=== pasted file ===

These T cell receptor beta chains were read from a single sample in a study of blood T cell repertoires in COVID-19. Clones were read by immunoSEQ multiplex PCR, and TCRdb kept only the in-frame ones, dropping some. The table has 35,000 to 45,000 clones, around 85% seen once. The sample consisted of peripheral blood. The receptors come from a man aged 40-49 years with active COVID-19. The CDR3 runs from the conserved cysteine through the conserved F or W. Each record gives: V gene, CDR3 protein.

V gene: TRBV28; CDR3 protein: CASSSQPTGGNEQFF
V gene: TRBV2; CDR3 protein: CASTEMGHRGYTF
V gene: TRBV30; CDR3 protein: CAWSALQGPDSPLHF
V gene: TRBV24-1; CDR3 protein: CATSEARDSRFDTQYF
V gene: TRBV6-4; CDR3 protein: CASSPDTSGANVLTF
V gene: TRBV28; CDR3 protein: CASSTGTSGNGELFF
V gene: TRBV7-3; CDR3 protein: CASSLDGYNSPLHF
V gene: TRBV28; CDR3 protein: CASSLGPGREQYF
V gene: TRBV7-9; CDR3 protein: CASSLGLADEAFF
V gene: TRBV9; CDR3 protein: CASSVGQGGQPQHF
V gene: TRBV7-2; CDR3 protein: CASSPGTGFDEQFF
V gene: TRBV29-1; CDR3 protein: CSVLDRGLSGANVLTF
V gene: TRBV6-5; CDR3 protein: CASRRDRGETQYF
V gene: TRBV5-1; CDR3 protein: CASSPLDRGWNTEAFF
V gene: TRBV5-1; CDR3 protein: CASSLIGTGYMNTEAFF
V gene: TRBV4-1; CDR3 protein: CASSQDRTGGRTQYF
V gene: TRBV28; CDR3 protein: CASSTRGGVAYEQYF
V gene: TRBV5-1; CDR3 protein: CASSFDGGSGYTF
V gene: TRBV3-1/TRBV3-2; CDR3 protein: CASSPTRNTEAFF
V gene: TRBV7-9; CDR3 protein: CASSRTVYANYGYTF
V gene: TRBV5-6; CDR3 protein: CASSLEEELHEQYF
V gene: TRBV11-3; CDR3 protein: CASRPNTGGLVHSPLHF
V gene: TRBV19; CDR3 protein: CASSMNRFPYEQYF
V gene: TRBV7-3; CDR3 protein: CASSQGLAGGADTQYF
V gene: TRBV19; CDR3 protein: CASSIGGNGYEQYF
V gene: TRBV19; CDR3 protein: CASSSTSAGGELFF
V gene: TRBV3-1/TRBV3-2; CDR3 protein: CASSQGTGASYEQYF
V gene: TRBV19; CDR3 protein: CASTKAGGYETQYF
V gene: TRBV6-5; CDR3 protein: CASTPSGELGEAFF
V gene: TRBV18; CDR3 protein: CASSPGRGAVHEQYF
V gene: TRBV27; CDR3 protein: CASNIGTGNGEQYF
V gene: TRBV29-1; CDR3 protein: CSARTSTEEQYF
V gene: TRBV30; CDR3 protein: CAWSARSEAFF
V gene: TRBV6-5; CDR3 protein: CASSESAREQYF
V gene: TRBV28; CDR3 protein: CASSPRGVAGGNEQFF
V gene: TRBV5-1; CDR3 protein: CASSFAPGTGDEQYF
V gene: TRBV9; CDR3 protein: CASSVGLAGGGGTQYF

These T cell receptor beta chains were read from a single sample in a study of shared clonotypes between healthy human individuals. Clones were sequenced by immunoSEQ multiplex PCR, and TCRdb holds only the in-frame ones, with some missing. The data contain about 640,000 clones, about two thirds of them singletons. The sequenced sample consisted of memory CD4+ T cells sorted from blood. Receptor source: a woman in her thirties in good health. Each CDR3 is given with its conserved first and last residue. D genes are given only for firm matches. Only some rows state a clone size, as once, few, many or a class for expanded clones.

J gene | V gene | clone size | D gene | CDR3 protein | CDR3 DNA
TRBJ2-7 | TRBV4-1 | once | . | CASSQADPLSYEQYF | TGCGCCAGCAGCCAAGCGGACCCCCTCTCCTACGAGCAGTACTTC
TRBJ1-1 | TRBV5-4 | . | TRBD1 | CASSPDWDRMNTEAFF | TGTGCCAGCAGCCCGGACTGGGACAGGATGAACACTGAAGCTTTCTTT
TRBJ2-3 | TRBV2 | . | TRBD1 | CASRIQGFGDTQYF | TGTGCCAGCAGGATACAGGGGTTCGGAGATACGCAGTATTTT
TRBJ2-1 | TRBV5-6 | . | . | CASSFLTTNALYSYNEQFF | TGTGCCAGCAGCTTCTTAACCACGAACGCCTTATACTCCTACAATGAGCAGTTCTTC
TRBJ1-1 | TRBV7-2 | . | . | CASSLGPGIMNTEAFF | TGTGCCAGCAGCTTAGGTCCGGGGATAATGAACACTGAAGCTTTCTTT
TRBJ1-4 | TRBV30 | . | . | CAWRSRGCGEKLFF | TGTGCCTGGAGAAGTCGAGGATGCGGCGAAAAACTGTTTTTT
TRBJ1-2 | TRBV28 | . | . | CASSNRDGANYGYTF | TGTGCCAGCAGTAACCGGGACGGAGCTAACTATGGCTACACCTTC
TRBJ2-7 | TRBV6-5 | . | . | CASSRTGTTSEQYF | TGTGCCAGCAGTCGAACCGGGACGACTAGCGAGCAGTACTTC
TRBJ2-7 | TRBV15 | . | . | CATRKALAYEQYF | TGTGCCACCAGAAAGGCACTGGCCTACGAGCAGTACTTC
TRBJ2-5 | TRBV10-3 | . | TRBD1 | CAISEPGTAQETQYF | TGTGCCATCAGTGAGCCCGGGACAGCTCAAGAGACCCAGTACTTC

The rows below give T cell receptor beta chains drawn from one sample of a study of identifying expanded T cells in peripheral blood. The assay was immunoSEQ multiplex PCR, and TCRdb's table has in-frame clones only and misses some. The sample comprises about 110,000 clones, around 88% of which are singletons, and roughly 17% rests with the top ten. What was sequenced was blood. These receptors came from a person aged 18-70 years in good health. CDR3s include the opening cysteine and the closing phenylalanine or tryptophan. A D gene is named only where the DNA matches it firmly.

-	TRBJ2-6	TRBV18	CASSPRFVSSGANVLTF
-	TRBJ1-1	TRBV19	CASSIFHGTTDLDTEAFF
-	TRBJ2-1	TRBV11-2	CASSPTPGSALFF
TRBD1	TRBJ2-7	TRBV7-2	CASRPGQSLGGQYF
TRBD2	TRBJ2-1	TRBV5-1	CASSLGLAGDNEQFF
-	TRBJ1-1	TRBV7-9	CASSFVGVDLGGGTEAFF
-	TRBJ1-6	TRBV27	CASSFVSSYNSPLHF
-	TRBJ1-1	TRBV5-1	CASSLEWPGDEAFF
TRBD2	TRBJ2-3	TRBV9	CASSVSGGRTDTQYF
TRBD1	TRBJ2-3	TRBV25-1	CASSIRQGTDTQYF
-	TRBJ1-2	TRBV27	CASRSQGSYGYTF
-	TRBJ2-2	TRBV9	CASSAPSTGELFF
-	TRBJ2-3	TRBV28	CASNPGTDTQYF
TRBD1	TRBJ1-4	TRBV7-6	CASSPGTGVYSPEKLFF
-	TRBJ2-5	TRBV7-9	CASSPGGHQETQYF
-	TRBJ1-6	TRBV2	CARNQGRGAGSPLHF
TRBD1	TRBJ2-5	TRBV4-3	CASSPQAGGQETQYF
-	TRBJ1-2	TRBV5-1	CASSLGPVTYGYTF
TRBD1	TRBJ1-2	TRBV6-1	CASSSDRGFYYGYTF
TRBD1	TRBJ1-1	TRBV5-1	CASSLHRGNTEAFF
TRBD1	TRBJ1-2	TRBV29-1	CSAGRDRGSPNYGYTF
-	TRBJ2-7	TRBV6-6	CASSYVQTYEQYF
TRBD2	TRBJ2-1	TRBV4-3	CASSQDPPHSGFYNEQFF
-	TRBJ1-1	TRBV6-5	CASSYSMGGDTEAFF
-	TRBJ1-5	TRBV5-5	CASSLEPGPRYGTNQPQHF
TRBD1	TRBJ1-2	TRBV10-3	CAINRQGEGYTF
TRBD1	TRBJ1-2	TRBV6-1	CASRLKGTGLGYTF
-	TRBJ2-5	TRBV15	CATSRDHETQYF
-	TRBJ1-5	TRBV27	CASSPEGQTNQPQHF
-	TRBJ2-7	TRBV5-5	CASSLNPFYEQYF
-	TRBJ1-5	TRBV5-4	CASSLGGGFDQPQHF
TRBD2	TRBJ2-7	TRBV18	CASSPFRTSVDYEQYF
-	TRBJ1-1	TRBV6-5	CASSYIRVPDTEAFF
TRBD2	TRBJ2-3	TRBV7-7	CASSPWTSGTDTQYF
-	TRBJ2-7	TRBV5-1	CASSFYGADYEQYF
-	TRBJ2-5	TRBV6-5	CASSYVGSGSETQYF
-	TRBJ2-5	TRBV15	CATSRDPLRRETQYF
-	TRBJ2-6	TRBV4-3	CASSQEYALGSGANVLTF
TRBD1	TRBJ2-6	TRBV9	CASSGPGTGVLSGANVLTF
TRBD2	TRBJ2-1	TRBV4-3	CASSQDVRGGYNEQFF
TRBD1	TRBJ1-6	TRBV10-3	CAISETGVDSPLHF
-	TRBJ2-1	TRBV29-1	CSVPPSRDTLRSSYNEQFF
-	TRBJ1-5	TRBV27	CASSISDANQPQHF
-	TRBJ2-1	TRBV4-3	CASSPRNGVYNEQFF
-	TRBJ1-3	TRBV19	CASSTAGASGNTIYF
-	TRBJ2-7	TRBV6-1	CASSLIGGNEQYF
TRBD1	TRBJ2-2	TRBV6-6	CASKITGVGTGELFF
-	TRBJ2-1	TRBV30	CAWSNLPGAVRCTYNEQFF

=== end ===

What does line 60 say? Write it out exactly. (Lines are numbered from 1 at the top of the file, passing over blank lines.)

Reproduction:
TRBD2	TRBJ2-3	TRBV9	CASSVSGGRTDTQYF